"The plant-lore and garden-craft of Shakespeare" by Henry Nicholson Ellacombe
You might arrange those carnations in the vase if you will, while I attend to the cooking.
"Hepsey Burke" by Frank Noyes Westcott
All ornament them, here and there, with roses, pinks, and carnations.
"Le Morvan, [A District of France,] Its Wild Sports, Vineyards and Forests; with Legends, Antiquities, Rural and Local Sketches" by Henri de Crignelle
This man possessed the western, as the company under the name of the Nabob of Arcot does the eastern, division of the Carnatic.
"Library of the World's Best Literature, Ancient and Modern, Vol. 7" by Various
She selected roses and carnations, and, bringing them in, arranged them in vases in the room.
"The School Queens" by L. T. Meade
CARNATION, bud-variation in, i.
"The Variation of Animals and Plants Under Domestication, Volume II (of 2)" by Charles Darwin
The scent of carnations was now faintly blended with the deeper fragrance of the single rose behind her ear.
"The Education of Eric Lane" by Stephen McKenna
The decorations of pink carnations were but moderately admired by her undistinguished guests.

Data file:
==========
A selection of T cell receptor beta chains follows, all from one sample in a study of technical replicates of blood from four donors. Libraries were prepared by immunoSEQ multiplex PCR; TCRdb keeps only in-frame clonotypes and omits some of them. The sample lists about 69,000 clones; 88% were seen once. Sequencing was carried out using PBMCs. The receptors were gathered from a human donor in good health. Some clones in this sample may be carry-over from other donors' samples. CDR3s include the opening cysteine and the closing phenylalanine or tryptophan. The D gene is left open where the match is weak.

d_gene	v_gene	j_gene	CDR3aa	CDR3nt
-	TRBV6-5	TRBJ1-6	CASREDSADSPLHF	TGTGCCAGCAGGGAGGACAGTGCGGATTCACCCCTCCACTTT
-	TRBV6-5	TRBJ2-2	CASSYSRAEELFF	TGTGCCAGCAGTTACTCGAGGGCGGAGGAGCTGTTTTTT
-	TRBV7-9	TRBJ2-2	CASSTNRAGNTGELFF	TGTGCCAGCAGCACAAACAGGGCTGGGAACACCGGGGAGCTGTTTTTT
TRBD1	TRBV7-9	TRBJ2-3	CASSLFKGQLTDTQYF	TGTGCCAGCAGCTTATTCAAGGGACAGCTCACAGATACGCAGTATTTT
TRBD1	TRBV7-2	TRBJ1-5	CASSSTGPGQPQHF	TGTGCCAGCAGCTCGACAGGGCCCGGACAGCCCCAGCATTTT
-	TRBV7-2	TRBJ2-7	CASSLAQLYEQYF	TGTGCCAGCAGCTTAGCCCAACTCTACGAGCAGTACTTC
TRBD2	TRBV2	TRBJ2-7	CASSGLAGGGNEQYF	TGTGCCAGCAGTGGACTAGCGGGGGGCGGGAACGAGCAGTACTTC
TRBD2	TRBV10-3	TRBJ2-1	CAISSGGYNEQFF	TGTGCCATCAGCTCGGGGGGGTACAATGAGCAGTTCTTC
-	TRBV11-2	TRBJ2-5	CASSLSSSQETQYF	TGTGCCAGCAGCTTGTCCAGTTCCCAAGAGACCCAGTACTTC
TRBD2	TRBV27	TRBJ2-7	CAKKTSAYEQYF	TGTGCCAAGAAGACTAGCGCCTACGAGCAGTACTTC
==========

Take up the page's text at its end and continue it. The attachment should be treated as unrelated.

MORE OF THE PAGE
"Punch, or the London Charivari, Vol. 147, November 18, 1914" by Various
All the carnations are superb, and in the Darmstadt picture the infant Christ wears a sweet and happy smile.
"Holbein" by Beatrice Fortescue
But I am content with one, with the carnate symbol of them, with you, and though you be cold and cruel.
"The Book of Khalid" by Ameen Rihani
Her flowers had been carnations, and only two dozen of them, at that.
"The Dominant Strain" by Anna Chapin Ray
Carnations had succeeded the violets, then a single rose.
"Highacres" by Jane Abbott
Oh, Isabel, where did you get these beautiful carnations?
"The Lamplighter" by Maria S. Cummins
Fancy long stem red Carnations cost 75 cts.
"Garden and Forest Weekly, Volume 1 No. 1, February 29, 1888" by Various
But white carnations are a symbol of death.
"The Star Lord" by Boyd Ellanby
He adjusted the fragrant carnation on his lapel in the large wall mirror, not entirely displeased with what it reflected.
"Forsyte's Retreat" by Winston Marks
CARNATIONS are of two types, the outdoor or garden varieties, and the indoor or forcing kinds.
"The Practical Garden-Book" by C. E. Hunn
He dressed, took a carnation from the bouquet, and went down.
"Problematic Characters" by Friedrich Spielhagen
Lilly had placed a gladiolus plant in the punch bowl and stuck pink carnations back of the box containing the lamp shade.
"The Song of Songs" by Hermann Sudermann
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In poetry:

Awaking from soft slumber